Health Science



1. According to the WHO (World Health Organization) Health is a state of complete physical, mental and social well being and not merely  the absence of disease or infirmity.

2. Exercise with moderation (30’-75’/ 3-5 times a wk.).

3. Eat less but more often (5 small to medium meals a day).

4. Drink plenty of water (8-10 8 oz. glasses daily).

5. Get enough sleep (8-10 hr. per night).

6. Getting in shape will not be as hard if we avoid two very common mistakes: introducing more calories than the ones we burn and neglecting our body needs by undereating or disregarding proper recovery times.

7. By eating every 2-4 hours we prevent our body from going into starvation mode.  This simple strategy will lock body fat production, as well as increasing our metabolism and enhancing our activity level.

8. Over two-thirds of our body weight is made of water. On average we lose about a half-gallon of water per day through activity, excretion and breathing (even more with exercise or hot weather). 

9. Even moderate exercise increases our metabolic rate (calorie burning) 3 to 8 times for hours after the exercise.  This residual effect of exercise, not exercise itself, is the greatest benefit for fat burning.

10. The best exercises for burning fat are those which can be done continuously and involve the most muscle groups (especially the large muscles of the hips and legs).  The more muscles used the more fat we will burn.  Exercises that involve movement for brief spurts followed by rest (even though they may be strenuous) use sugar – not fat – as their primary fuel source.

11. Our fat burning zone, “target heart rate”, is between 60% and 90% of our MHR (maximum heart rate).

12. We can calculate our MHR by subtracting our age from 220.

13. Twenty minutes to one hour (according to our fitness level) of continuous exercise, is generally considered the duration to get fat-burning benefits and increase the growth of fat burning enzymes in our muscles.

14. A frequency of at least three times per week, with no more than 2 days of rest between exercises sessions (in order not to lose conditioning) will promote fat loss.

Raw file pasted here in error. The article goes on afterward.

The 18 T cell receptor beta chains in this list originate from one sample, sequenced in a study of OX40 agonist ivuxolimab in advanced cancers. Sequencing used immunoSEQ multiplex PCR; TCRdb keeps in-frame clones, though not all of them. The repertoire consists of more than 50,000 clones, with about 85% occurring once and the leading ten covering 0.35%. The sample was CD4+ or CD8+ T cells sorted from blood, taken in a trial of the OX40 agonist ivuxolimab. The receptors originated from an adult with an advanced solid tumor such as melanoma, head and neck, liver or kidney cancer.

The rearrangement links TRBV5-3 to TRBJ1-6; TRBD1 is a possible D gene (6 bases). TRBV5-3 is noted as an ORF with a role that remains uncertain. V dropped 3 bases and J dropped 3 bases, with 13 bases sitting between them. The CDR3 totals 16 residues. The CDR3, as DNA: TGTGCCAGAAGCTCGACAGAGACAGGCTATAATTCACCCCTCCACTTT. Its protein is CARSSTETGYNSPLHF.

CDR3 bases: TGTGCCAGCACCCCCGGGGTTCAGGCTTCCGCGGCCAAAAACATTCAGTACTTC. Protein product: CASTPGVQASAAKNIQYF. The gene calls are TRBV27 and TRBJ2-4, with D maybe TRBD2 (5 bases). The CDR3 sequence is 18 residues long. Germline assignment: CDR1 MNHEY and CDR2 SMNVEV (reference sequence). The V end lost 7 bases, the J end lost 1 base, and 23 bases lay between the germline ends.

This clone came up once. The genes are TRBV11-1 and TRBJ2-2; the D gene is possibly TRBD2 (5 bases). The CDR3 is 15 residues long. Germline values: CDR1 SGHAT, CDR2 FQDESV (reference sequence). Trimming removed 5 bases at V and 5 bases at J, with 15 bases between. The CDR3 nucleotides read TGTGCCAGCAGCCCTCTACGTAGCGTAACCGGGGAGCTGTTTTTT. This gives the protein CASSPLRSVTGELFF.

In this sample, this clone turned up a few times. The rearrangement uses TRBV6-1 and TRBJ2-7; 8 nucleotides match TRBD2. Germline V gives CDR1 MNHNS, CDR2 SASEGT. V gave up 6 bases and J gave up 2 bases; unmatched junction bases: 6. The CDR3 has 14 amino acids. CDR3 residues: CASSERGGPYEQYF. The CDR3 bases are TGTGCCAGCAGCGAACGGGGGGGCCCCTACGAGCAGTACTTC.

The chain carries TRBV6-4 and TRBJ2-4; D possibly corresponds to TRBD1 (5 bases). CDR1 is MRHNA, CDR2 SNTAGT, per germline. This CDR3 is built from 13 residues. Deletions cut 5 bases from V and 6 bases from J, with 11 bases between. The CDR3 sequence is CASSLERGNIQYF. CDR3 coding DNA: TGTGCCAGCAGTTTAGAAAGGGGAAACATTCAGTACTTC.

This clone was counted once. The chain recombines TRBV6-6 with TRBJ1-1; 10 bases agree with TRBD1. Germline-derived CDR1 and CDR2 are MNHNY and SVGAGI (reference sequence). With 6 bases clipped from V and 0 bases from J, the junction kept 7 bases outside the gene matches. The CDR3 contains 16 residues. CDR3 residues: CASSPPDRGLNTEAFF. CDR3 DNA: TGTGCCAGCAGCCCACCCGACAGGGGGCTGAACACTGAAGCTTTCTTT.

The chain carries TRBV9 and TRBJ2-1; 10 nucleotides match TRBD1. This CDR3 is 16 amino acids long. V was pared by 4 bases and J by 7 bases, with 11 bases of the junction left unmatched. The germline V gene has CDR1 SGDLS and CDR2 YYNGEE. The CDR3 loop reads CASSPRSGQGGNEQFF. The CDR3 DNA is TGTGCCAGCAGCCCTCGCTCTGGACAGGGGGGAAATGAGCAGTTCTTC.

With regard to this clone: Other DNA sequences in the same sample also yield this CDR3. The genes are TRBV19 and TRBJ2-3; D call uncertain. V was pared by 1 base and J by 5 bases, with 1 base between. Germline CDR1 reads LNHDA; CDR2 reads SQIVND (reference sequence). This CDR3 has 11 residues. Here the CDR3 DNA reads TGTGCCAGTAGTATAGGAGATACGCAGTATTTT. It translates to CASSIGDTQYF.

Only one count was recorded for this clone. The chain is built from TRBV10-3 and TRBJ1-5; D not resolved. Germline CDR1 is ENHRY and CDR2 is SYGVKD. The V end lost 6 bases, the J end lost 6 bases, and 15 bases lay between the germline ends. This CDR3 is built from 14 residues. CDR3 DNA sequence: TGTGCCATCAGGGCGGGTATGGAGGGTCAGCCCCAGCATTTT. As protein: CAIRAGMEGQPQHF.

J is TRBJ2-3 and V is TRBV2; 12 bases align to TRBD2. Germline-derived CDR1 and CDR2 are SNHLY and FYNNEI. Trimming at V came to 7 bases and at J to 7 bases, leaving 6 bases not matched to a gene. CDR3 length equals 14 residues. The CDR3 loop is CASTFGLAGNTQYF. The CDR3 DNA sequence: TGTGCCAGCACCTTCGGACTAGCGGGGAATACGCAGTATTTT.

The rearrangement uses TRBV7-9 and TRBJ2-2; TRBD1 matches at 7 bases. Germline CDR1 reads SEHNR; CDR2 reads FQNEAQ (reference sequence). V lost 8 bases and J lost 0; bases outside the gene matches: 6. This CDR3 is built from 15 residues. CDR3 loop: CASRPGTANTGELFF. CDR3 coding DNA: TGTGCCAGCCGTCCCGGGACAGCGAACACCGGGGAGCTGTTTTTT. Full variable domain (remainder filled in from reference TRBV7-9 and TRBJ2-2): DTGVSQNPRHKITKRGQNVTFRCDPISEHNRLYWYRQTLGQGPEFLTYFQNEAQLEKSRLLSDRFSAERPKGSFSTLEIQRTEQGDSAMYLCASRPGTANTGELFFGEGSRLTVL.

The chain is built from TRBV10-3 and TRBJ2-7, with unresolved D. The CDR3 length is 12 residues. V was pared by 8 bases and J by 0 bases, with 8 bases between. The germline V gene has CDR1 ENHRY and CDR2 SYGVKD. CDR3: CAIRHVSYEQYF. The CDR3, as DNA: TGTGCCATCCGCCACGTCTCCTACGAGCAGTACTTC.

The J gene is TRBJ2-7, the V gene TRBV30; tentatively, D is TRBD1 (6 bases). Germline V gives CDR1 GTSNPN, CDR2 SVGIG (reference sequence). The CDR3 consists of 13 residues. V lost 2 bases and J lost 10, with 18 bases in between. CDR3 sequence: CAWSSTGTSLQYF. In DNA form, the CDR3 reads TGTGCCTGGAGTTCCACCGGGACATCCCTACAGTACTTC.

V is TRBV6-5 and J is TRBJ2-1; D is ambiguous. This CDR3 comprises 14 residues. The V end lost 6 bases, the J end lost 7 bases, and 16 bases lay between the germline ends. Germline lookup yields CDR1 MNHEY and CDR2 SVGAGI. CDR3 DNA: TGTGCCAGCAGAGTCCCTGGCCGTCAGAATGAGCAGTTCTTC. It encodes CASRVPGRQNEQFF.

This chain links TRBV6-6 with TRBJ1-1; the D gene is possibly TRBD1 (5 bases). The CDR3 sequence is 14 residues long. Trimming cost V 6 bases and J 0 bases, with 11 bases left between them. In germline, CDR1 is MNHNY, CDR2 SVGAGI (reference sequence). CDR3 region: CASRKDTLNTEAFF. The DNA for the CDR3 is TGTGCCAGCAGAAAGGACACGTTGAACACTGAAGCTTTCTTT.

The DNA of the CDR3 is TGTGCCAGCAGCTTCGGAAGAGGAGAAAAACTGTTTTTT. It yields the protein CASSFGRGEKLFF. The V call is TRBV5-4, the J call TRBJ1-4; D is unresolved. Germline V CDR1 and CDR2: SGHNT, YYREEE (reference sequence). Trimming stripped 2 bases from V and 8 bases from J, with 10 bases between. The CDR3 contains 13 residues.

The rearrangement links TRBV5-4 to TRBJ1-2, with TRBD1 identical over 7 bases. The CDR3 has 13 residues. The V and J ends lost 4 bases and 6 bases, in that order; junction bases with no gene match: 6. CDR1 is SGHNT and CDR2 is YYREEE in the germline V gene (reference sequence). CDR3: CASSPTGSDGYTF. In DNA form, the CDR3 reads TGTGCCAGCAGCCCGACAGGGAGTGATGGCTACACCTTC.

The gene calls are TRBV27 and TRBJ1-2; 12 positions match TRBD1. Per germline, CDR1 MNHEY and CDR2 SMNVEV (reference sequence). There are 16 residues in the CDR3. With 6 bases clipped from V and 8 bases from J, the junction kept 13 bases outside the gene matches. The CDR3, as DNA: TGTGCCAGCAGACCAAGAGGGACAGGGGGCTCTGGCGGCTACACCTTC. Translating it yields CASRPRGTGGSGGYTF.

15. Studies in the laboratory and epidemiological observations have shown improved immune function and fewer URIs  (Upper Respiratory Infections) in athletes as compared to their couch-potato counterparts. This is especially true in older athletes and it appears that regular and moderate exercise can help attenuate the age related decline in immune function.

16. Experts agree that exercise is one of the best remedies for stress. When you exercise, you produce endorphins, substances with a similar chemical structure to morphine and formed within the body to relieve pain and induce feelings of well-being and relaxation. 

17. Stretching is useful for both injury prevention and injury treatment. If done properly, it increases flexibility. The reason is that a muscle/tendon group with a greater range of motion will be less likely to experience tears. Additionally, increased flexibility of the neck, shoulders and upper back may improve respiratory function.


18. Eating 5 to 9 servings of fruits and vegetables a day provides a variety of health benefits. Fruits and vegetable are rich in vitamin C, vitamin A, fiber and other nutrients and contain hundreds of phytochemicals. Along with physical activity and maintaining a healthy weight, eating 5 to 9 servings of fruits and vegetables a day promotes good health and reduces the risk of cancer, heart disease, hypertension, stroke, diabetes, and other chronic diseases.

19. When the body is positioned correctly there is minimal strain on the muscles, ligaments, bones, and joints, your internal organs are not compressed, blood vessels are not pressed, nerves are not irritated, and you are at less risk for backache. This allows your body to function at it's best.

20. “The Breakout Principle” refers to a mind-body impulse that severs prior mental patterns and—even in times of great stress or emotional trauma—opens an inner door to a host of personal benefits, including: stress-reduction, greater mental acuity, enhanced creativity, increased productivity, maximal athletic performance, spiritual development.

One of the best ways to do so is by getting carried away by mindless repetition.  Focus on nothing but the present and a solution may drift into your mind.

Some activities have been found to work well as breakout triggers.  They can be musical (listening to, playing or singing your favorite music), cultural (viewing a painting or sculpture, reading or listening to poetry or a speech), water-related (taking a long shower, soaking in a bath or hot tub, sitting or floating in a pool, lake or ocean), athletic (walking, jogging, bicycling, skating), repetitive movements activities (needlepoint, knitting, conscious breathing, slowly beating a drum), nature-related (sitting in a garden, gazing at mountains or the sea, walking in the woods, fishing), housework-related (gardening, folding laundry), animal-related (petting a calm animal, watching fish in an aquarium), spiritual (prayer, meditation), altruistic (becoming involved in some significant way with helping others).